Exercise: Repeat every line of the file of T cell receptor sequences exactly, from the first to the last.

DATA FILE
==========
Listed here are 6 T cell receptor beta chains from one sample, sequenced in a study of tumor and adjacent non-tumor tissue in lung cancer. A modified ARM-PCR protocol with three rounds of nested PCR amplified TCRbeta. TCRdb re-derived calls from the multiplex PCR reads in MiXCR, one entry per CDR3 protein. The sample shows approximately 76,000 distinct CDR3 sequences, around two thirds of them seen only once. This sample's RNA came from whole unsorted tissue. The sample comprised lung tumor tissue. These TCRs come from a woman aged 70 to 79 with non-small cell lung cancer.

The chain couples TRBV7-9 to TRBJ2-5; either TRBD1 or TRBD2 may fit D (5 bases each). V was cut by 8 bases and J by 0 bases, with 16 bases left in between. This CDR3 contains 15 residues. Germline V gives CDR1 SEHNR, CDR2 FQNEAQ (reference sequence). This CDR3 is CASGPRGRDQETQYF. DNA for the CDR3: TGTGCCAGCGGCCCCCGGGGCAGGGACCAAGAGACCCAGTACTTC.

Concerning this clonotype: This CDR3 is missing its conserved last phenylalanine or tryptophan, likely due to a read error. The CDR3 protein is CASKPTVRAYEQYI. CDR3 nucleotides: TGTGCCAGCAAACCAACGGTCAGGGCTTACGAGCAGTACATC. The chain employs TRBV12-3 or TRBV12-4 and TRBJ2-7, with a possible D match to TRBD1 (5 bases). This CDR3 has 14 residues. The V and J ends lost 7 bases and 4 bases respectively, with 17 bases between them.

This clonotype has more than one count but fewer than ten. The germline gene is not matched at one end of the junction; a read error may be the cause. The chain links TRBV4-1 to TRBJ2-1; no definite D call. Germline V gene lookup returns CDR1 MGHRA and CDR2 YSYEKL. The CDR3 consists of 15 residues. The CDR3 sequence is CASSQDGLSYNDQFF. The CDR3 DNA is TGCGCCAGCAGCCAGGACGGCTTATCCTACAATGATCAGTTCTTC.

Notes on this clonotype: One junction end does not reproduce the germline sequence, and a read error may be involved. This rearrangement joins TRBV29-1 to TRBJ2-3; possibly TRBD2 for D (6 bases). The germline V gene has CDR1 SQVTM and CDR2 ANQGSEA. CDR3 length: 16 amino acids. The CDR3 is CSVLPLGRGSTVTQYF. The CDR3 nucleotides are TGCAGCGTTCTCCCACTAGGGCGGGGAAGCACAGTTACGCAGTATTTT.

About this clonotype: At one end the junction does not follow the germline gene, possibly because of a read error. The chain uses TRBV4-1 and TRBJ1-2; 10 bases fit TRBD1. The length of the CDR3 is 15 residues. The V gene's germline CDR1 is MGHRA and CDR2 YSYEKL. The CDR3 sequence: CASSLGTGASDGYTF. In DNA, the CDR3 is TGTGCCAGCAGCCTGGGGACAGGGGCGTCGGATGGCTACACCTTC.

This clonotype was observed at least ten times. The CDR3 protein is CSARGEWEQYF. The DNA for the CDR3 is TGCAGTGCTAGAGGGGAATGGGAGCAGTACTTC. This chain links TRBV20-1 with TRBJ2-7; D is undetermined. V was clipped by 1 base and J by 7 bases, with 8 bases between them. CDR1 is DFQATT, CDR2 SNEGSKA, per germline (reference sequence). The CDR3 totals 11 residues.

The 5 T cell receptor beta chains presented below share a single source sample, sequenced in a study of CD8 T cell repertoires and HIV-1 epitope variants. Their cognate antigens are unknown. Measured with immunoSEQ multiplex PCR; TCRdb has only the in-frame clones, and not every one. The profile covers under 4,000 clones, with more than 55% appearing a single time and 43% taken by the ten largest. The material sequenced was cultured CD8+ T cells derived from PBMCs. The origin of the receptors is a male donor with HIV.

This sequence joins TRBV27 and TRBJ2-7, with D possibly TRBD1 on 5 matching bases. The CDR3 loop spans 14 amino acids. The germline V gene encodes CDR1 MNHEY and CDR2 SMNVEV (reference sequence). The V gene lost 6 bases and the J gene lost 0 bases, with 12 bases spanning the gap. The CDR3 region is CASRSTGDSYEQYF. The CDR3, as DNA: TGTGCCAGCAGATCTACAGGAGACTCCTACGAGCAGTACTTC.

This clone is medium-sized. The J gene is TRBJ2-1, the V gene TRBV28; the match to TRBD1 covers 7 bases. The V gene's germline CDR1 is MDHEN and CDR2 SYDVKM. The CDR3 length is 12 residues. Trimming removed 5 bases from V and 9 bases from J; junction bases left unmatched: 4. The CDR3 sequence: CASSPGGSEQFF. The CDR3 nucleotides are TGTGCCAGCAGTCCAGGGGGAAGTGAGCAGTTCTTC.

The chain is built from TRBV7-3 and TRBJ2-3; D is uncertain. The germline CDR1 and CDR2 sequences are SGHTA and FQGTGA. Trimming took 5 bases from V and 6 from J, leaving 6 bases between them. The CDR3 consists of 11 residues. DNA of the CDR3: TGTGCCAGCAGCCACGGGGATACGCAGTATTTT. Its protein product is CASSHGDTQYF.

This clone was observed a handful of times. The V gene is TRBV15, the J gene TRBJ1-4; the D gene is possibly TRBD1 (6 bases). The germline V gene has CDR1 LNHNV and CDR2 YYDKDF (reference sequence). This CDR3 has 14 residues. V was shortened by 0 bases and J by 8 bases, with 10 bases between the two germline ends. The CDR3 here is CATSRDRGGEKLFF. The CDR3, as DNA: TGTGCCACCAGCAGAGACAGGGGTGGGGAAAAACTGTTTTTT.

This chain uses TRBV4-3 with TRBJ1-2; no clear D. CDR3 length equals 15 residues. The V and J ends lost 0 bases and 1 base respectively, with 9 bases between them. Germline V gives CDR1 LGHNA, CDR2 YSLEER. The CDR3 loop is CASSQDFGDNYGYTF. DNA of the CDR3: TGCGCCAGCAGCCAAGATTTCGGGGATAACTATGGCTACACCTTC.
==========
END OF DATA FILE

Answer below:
Listed here are 6 T cell receptor beta chains from one sample, sequenced in a study of tumor and adjacent non-tumor tissue in lung cancer. A modified ARM-PCR protocol with three rounds of nested PCR amplified TCRbeta. TCRdb re-derived calls from the multiplex PCR reads in MiXCR, one entry per CDR3 protein. The sample shows approximately 76,000 distinct CDR3 sequences, around two thirds of them seen only once. This sample's RNA came from whole unsorted tissue. The sample comprised lung tumor tissue. These TCRs come from a woman aged 70 to 79 with non-small cell lung cancer.

The chain couples TRBV7-9 to TRBJ2-5; either TRBD1 or TRBD2 may fit D (5 bases each). V was cut by 8 bases and J by 0 bases, with 16 bases left in between. This CDR3 contains 15 residues. Germline V gives CDR1 SEHNR, CDR2 FQNEAQ (reference sequence). This CDR3 is CASGPRGRDQETQYF. DNA for the CDR3: TGTGCCAGCGGCCCCCGGGGCAGGGACCAAGAGACCCAGTACTTC.

Concerning this clonotype: This CDR3 is missing its conserved last phenylalanine or tryptophan, likely due to a read error. The CDR3 protein is CASKPTVRAYEQYI. CDR3 nucleotides: TGTGCCAGCAAACCAACGGTCAGGGCTTACGAGCAGTACATC. The chain employs TRBV12-3 or TRBV12-4 and TRBJ2-7, with a possible D match to TRBD1 (5 bases). This CDR3 has 14 residues. The V and J ends lost 7 bases and 4 bases respectively, with 17 bases between them.

This clonotype has more than one count but fewer than ten. The germline gene is not matched at one end of the junction; a read error may be the cause. The chain links TRBV4-1 to TRBJ2-1; no definite D call. Germline V gene lookup returns CDR1 MGHRA and CDR2 YSYEKL. The CDR3 consists of 15 residues. The CDR3 sequence is CASSQDGLSYNDQFF. The CDR3 DNA is TGCGCCAGCAGCCAGGACGGCTTATCCTACAATGATCAGTTCTTC.

Notes on this clonotype: One junction end does not reproduce the germline sequence, and a read error may be involved. This rearrangement joins TRBV29-1 to TRBJ2-3; possibly TRBD2 for D (6 bases). The germline V gene has CDR1 SQVTM and CDR2 ANQGSEA. CDR3 length: 16 amino acids. The CDR3 is CSVLPLGRGSTVTQYF. The CDR3 nucleotides are TGCAGCGTTCTCCCACTAGGGCGGGGAAGCACAGTTACGCAGTATTTT.

About this clonotype: At one end the junction does not follow the germline gene, possibly because of a read error. The chain uses TRBV4-1 and TRBJ1-2; 10 bases fit TRBD1. The length of the CDR3 is 15 residues. The V gene's germline CDR1 is MGHRA and CDR2 YSYEKL. The CDR3 sequence: CASSLGTGASDGYTF. In DNA, the CDR3 is TGTGCCAGCAGCCTGGGGACAGGGGCGTCGGATGGCTACACCTTC.

This clonotype was observed at least ten times. The CDR3 protein is CSARGEWEQYF. The DNA for the CDR3 is TGCAGTGCTAGAGGGGAATGGGAGCAGTACTTC. This chain links TRBV20-1 with TRBJ2-7; D is undetermined. V was clipped by 1 base and J by 7 bases, with 8 bases between them. CDR1 is DFQATT, CDR2 SNEGSKA, per germline (reference sequence). The CDR3 totals 11 residues.

The 5 T cell receptor beta chains presented below share a single source sample, sequenced in a study of CD8 T cell repertoires and HIV-1 epitope variants. Their cognate antigens are unknown. Measured with immunoSEQ multiplex PCR; TCRdb has only the in-frame clones, and not every one. The profile covers under 4,000 clones, with more than 55% appearing a single time and 43% taken by the ten largest. The material sequenced was cultured CD8+ T cells derived from PBMCs. The origin of the receptors is a male donor with HIV.

This sequence joins TRBV27 and TRBJ2-7, with D possibly TRBD1 on 5 matching bases. The CDR3 loop spans 14 amino acids. The germline V gene encodes CDR1 MNHEY and CDR2 SMNVEV (reference sequence). The V gene lost 6 bases and the J gene lost 0 bases, with 12 bases spanning the gap. The CDR3 region is CASRSTGDSYEQYF. The CDR3, as DNA: TGTGCCAGCAGATCTACAGGAGACTCCTACGAGCAGTACTTC.

This clone is medium-sized. The J gene is TRBJ2-1, the V gene TRBV28; the match to TRBD1 covers 7 bases. The V gene's germline CDR1 is MDHEN and CDR2 SYDVKM. The CDR3 length is 12 residues. Trimming removed 5 bases from V and 9 bases from J; junction bases left unmatched: 4. The CDR3 sequence: CASSPGGSEQFF. The CDR3 nucleotides are TGTGCCAGCAGTCCAGGGGGAAGTGAGCAGTTCTTC.

The chain is built from TRBV7-3 and TRBJ2-3; D is uncertain. The germline CDR1 and CDR2 sequences are SGHTA and FQGTGA. Trimming took 5 bases from V and 6 from J, leaving 6 bases between them. The CDR3 consists of 11 residues. DNA of the CDR3: TGTGCCAGCAGCCACGGGGATACGCAGTATTTT. Its protein product is CASSHGDTQYF.

This clone was observed a handful of times. The V gene is TRBV15, the J gene TRBJ1-4; the D gene is possibly TRBD1 (6 bases). The germline V gene has CDR1 LNHNV and CDR2 YYDKDF (reference sequence). This CDR3 has 14 residues. V was shortened by 0 bases and J by 8 bases, with 10 bases between the two germline ends. The CDR3 here is CATSRDRGGEKLFF. The CDR3, as DNA: TGTGCCACCAGCAGAGACAGGGGTGGGGAAAAACTGTTTTTT.

This chain uses TRBV4-3 with TRBJ1-2; no clear D. CDR3 length equals 15 residues. The V and J ends lost 0 bases and 1 base respectively, with 9 bases between them. Germline V gives CDR1 LGHNA, CDR2 YSLEER. The CDR3 loop is CASSQDFGDNYGYTF. DNA of the CDR3: TGCGCCAGCAGCCAAGATTTCGGGGATAACTATGGCTACACCTTC.